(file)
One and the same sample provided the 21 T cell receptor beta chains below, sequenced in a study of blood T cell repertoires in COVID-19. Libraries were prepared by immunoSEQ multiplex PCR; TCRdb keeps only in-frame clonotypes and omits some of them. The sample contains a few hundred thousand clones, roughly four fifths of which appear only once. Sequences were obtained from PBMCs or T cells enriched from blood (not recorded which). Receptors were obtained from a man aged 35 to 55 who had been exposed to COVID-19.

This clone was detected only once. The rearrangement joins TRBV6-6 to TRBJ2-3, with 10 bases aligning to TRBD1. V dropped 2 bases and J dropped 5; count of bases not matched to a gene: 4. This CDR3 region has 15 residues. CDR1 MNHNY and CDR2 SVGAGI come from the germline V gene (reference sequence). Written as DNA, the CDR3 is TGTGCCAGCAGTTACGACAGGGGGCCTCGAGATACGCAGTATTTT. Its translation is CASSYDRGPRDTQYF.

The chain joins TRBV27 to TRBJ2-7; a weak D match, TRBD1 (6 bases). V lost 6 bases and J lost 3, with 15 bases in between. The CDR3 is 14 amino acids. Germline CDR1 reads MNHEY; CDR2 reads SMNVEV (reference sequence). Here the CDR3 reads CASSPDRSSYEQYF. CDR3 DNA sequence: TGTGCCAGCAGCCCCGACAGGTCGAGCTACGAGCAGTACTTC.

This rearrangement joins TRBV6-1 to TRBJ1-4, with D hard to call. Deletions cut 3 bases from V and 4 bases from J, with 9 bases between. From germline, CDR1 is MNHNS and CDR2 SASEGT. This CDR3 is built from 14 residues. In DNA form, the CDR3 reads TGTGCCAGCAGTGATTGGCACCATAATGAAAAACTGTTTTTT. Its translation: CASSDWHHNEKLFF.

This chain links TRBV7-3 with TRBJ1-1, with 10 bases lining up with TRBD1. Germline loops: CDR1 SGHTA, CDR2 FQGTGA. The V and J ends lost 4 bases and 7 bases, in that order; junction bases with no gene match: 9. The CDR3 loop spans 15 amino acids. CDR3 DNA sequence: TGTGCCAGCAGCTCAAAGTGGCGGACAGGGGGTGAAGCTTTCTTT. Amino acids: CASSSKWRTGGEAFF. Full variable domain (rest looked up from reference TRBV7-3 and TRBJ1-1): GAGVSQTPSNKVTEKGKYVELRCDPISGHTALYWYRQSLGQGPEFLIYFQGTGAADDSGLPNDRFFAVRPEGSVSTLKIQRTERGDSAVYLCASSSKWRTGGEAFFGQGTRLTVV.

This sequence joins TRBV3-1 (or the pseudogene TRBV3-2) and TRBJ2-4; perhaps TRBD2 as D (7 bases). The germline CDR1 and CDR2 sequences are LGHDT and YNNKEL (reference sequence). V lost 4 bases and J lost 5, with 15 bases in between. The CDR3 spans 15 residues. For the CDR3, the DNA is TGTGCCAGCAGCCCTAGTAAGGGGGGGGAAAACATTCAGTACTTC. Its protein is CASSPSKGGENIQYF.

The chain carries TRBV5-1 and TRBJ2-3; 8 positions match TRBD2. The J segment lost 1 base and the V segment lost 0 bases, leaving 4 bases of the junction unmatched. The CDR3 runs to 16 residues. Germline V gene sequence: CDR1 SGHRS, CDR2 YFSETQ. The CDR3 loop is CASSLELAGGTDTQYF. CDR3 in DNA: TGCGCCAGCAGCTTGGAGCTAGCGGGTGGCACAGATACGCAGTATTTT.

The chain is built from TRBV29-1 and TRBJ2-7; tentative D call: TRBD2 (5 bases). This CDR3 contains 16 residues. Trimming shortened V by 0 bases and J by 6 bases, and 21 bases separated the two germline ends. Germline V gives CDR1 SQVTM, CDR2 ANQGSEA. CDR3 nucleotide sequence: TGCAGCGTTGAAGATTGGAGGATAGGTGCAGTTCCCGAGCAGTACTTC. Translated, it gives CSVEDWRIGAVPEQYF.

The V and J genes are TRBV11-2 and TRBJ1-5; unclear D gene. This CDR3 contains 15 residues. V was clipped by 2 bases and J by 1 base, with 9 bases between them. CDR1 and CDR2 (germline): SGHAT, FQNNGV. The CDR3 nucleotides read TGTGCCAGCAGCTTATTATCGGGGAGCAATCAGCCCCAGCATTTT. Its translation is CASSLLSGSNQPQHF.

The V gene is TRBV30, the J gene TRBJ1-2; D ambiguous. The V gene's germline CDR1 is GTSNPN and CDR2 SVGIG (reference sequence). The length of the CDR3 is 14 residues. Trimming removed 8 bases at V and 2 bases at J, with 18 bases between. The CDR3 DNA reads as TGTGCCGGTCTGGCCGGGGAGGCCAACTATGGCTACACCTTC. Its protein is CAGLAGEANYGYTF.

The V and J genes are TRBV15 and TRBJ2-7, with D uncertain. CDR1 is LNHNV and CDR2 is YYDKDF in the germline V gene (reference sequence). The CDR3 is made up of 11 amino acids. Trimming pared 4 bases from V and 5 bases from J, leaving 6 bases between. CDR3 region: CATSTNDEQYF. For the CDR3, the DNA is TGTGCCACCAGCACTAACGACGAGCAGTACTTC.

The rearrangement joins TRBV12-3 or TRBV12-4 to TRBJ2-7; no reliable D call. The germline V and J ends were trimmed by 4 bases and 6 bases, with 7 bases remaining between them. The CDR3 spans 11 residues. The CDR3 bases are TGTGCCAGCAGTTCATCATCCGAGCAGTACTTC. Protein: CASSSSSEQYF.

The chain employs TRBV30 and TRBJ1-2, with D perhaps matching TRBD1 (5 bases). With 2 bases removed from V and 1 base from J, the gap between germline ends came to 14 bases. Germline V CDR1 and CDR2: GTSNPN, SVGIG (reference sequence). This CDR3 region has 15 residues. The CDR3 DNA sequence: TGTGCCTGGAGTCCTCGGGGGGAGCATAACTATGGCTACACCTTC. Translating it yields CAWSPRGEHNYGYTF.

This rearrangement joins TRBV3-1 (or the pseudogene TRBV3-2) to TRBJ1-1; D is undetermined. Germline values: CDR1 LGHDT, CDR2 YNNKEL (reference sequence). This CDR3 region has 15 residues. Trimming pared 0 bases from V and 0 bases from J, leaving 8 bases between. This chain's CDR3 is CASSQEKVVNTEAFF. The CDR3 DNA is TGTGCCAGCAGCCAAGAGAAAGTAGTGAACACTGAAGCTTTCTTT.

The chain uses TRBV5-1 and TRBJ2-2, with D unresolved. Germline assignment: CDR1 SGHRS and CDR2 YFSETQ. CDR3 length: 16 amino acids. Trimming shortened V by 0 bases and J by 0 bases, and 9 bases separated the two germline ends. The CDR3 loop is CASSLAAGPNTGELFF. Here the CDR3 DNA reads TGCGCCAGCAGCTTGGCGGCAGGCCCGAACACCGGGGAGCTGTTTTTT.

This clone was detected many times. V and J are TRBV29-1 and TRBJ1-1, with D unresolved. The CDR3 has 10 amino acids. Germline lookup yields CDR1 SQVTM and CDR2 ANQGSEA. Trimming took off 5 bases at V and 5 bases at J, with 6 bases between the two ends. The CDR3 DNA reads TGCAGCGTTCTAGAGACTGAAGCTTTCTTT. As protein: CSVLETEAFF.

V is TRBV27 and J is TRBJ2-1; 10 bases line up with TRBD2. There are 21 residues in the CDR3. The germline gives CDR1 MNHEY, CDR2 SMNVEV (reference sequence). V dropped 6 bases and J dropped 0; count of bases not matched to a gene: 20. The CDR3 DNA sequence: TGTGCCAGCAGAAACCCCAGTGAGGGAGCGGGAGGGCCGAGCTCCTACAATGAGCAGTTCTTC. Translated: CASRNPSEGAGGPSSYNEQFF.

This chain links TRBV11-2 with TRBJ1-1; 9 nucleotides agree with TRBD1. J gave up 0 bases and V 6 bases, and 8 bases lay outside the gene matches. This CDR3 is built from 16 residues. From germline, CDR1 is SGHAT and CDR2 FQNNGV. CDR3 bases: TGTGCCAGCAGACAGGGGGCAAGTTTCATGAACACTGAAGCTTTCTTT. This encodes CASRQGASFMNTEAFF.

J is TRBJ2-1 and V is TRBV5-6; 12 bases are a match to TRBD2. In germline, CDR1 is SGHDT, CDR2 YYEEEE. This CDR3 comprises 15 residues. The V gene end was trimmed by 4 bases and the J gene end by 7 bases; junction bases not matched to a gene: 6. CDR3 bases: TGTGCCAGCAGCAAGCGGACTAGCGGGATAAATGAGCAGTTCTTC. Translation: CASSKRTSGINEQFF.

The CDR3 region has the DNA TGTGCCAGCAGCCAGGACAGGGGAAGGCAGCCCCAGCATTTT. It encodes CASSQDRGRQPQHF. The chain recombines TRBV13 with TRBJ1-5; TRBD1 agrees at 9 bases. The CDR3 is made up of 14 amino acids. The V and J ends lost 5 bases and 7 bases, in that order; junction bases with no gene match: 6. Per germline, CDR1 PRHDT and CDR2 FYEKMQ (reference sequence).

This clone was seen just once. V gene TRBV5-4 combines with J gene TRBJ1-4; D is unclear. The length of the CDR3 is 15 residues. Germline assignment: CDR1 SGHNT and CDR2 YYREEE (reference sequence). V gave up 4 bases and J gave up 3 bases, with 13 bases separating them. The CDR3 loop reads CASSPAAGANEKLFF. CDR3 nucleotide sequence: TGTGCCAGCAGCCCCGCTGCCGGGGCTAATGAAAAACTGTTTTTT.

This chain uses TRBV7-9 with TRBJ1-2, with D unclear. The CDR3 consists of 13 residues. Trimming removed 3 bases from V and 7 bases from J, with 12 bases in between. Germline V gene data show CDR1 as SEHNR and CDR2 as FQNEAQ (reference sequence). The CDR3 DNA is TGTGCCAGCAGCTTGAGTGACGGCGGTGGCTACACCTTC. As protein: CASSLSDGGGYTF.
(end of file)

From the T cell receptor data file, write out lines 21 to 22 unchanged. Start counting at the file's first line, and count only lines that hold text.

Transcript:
This clone was seen just once. V gene TRBV5-4 combines with J gene TRBJ1-4; D is unclear. The length of the CDR3 is 15 residues. Germline assignment: CDR1 SGHNT and CDR2 YYREEE (reference sequence). V gave up 4 bases and J gave up 3 bases, with 13 bases separating them. The CDR3 loop reads CASSPAAGANEKLFF. CDR3 nucleotide sequence: TGTGCCAGCAGCCCCGCTGCCGGGGCTAATGAAAAACTGTTTTTT.

This chain uses TRBV7-9 with TRBJ1-2, with D unclear. The CDR3 consists of 13 residues. Trimming removed 3 bases from V and 7 bases from J, with 12 bases in between. Germline V gene data show CDR1 as SEHNR and CDR2 as FQNEAQ (reference sequence). The CDR3 DNA is TGTGCCAGCAGCTTGAGTGACGGCGGTGGCTACACCTTC. As protein: CASSLSDGGGYTF.